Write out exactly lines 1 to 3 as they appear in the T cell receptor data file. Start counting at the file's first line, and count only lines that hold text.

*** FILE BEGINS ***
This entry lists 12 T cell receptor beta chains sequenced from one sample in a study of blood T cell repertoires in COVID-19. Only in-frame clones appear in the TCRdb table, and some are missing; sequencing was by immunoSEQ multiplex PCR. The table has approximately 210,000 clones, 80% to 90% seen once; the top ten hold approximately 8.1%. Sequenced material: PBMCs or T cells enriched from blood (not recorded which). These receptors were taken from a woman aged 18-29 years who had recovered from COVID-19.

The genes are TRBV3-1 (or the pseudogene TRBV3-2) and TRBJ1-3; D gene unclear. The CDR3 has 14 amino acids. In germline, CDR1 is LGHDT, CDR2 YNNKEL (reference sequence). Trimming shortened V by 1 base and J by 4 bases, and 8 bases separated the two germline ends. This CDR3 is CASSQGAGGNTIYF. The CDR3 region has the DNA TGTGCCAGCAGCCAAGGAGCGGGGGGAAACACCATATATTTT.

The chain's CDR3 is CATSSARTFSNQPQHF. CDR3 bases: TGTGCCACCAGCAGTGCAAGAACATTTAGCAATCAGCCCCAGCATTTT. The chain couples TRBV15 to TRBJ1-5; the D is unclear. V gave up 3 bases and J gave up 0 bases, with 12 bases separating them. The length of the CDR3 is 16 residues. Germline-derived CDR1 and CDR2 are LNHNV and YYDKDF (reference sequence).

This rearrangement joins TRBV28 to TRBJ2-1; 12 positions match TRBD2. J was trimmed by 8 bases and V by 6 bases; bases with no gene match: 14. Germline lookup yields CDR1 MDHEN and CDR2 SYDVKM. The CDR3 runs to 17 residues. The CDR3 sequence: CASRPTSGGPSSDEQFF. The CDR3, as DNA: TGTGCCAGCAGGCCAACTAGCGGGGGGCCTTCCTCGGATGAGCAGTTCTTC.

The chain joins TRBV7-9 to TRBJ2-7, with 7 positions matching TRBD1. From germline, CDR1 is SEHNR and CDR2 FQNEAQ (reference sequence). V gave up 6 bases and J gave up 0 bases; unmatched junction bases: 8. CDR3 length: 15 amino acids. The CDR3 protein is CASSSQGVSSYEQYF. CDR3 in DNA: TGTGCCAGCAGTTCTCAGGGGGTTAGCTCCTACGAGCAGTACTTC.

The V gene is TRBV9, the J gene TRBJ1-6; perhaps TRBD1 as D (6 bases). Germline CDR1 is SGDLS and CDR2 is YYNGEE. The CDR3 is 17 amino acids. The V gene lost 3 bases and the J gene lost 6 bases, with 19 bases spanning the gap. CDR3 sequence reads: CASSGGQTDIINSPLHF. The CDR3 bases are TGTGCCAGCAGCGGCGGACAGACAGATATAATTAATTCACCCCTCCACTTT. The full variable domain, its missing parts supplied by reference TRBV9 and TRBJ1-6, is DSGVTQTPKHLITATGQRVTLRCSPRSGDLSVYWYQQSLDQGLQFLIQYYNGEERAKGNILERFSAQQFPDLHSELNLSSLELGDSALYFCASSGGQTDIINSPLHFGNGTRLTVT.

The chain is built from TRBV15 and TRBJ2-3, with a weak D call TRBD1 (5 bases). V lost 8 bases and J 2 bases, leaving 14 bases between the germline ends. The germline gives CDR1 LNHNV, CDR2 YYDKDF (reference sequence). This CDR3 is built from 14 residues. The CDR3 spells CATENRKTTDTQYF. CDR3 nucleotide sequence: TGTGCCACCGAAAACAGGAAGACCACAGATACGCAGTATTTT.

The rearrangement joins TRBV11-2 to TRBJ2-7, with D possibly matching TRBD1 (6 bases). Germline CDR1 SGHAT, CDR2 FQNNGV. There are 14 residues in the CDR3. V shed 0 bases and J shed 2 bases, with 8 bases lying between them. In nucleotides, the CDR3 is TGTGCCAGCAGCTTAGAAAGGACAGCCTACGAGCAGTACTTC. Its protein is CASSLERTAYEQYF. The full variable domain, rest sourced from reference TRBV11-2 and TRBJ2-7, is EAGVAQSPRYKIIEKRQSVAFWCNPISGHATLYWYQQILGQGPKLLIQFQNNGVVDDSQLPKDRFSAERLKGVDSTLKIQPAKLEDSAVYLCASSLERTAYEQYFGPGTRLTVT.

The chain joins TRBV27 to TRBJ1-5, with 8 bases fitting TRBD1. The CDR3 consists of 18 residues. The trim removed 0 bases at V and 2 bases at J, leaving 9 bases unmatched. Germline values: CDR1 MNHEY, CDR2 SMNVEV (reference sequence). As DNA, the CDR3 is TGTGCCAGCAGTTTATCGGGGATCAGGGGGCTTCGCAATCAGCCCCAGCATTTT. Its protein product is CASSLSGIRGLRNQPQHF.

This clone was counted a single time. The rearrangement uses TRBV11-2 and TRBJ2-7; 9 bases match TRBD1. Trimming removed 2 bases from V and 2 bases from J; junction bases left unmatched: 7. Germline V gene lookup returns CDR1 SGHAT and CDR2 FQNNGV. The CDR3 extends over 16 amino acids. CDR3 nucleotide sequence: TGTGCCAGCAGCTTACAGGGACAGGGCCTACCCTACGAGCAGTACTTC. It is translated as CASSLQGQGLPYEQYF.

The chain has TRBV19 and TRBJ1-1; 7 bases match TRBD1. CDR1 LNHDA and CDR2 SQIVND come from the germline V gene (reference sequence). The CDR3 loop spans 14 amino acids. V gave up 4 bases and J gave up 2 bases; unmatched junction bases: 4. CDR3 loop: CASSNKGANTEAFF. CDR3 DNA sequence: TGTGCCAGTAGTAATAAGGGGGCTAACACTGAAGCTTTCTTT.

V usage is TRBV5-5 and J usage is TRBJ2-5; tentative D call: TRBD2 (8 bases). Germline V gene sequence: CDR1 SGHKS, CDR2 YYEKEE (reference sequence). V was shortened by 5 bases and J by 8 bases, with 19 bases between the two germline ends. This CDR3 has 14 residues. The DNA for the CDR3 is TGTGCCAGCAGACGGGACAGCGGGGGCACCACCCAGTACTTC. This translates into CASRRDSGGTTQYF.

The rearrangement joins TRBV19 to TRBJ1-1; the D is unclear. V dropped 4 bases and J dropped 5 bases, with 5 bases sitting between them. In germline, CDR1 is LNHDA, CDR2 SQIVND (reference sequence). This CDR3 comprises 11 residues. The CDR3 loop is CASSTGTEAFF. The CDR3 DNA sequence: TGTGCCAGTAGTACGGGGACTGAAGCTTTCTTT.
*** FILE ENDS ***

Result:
This entry lists 12 T cell receptor beta chains sequenced from one sample in a study of blood T cell repertoires in COVID-19. Only in-frame clones appear in the TCRdb table, and some are missing; sequencing was by immunoSEQ multiplex PCR. The table has approximately 210,000 clones, 80% to 90% seen once; the top ten hold approximately 8.1%. Sequenced material: PBMCs or T cells enriched from blood (not recorded which). These receptors were taken from a woman aged 18-29 years who had recovered from COVID-19.

The genes are TRBV3-1 (or the pseudogene TRBV3-2) and TRBJ1-3; D gene unclear. The CDR3 has 14 amino acids. In germline, CDR1 is LGHDT, CDR2 YNNKEL (reference sequence). Trimming shortened V by 1 base and J by 4 bases, and 8 bases separated the two germline ends. This CDR3 is CASSQGAGGNTIYF. The CDR3 region has the DNA TGTGCCAGCAGCCAAGGAGCGGGGGGAAACACCATATATTTT.

The chain's CDR3 is CATSSARTFSNQPQHF. CDR3 bases: TGTGCCACCAGCAGTGCAAGAACATTTAGCAATCAGCCCCAGCATTTT. The chain couples TRBV15 to TRBJ1-5; the D is unclear. V gave up 3 bases and J gave up 0 bases, with 12 bases separating them. The length of the CDR3 is 16 residues. Germline-derived CDR1 and CDR2 are LNHNV and YYDKDF (reference sequence).